Photo: Flickr (k-ideas).
On the day following the killing of 9/11 mastermind Osama bin Laden at a northern Pakistan compound by a U.S. strike team, law enforcement agencies urged the public to watch out for and report any suspicious activity.
Following the killing of bin Laden, Homeland Security briefings urged law enforcement agencies to remain alert for any potential retaliatory strikes. Law enforcement leaders who spoke publicly made it clear they weren't aware of any specific threats.
"For years this county has been well-prepared to deal with any emergency," Los Angeles Sheriff Lee Baca said outside Los Angeles County's emergency operations center. Cooperation between local, state and federal law enforcement has improved since 9/11, Baca said, and critical points such as mass transit, ports, stadiums and airports have been further secured.
Transportation agencies in New York and Washington, D.C., both announced they have put in place additional precautionary measures.
"Metro Transit Police and our jurisdictional law enforcement partners are increasing security of the Metro system as a precautionary measure related to the death of bin Laden," according to a Washington Metropolitan Area Transit Authority statement released Monday. "Please know that this increased security is not related to any specific threat, rather it is out of an abundance of caution."
Additionally, the U.S. Capitol Police announced additional security around federal legislative facilities.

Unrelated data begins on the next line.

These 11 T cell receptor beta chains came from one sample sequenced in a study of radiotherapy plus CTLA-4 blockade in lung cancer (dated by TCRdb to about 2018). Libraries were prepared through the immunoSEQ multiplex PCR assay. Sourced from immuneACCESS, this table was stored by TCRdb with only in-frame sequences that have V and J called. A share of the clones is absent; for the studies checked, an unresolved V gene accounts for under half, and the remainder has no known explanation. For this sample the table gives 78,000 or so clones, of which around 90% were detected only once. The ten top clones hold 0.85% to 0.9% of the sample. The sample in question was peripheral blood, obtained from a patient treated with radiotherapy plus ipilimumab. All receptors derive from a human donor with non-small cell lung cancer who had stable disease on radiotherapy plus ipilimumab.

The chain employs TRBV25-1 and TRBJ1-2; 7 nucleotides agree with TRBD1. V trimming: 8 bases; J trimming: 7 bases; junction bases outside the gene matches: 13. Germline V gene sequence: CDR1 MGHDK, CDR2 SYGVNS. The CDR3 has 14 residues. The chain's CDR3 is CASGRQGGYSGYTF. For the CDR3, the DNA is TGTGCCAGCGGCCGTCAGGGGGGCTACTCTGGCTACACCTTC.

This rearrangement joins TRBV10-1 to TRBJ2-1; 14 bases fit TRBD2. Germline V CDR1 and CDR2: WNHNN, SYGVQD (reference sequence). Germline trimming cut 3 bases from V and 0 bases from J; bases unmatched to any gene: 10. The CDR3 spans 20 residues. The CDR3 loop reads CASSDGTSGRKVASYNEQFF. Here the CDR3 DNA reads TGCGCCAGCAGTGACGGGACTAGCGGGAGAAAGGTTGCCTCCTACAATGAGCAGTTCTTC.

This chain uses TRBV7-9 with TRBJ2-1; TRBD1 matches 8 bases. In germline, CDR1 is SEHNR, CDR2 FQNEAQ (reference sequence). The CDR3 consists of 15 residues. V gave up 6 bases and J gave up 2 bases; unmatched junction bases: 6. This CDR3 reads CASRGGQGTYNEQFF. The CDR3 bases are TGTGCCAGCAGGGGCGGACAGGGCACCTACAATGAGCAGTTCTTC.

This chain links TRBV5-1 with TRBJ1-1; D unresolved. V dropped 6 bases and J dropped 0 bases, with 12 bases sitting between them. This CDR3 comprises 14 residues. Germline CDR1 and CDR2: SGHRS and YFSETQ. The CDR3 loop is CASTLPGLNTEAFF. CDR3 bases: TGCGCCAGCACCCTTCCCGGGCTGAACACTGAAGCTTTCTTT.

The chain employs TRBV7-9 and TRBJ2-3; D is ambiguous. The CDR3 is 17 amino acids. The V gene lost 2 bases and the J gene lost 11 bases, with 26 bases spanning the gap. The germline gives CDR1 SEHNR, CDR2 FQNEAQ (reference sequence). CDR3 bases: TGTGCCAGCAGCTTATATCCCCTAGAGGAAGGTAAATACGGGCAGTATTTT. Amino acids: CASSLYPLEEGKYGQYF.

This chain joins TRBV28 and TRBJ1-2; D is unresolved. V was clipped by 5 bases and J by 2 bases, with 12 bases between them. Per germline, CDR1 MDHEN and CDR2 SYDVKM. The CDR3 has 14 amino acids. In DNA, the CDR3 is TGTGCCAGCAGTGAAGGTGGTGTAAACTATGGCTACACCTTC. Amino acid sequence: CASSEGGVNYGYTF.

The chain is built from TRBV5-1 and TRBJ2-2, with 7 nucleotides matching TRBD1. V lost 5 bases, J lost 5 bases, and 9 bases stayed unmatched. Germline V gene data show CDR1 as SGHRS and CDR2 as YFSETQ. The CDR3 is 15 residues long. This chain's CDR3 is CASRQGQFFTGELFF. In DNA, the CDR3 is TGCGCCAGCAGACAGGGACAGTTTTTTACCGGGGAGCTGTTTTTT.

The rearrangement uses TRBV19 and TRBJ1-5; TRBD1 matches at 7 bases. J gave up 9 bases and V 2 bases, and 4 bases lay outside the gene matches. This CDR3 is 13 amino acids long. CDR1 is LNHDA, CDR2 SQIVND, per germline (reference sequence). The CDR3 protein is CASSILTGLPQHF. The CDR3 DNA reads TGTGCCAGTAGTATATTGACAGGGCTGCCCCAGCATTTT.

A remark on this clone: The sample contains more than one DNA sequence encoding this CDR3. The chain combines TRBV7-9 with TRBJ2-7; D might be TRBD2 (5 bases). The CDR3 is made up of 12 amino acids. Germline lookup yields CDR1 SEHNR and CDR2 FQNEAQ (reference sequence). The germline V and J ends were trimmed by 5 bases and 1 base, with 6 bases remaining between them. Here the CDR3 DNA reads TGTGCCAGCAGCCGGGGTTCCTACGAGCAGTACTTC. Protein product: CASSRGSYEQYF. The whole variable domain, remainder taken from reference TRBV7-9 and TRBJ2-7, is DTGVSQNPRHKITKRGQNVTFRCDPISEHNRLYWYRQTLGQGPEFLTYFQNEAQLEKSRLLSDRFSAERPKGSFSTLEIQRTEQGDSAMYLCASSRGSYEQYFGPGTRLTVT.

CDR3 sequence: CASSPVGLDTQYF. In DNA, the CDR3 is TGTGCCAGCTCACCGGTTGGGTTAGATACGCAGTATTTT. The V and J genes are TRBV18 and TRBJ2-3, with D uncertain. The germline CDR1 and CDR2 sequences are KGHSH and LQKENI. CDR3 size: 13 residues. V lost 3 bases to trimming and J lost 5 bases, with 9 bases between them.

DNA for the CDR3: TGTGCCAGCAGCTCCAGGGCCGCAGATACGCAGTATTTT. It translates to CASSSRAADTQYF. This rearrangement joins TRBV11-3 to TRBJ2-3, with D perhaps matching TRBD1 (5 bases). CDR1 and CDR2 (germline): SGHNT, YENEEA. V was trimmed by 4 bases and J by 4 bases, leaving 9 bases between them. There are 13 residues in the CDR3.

"While we continue to monitor and share intelligence with our law enforcement partners, USCP has implemented enhanced security measures in and around the Congressional Office Buildings," Capitol Police spokeswoman Sgt. Kimberly Schneider said in a statement.
While many agencies further secured physical sites, others such as the Michigan State Police issued a statement asking citizens to step up their efforts to observe and report.
"The public plays a critical role in partnering with public safety officials to prevent, respond to, and recover from all potential threats and acts of violence," according to the statement. "Citizens are reminded to be on the look out for the seven signs of terrorism—surveillance, elicitation, tests of security, acquiring supplies, suspicious persons out of place, dry run/trial run and deploying assets.
Sources: The Hill, The Los Angeles Times, Michigan State Police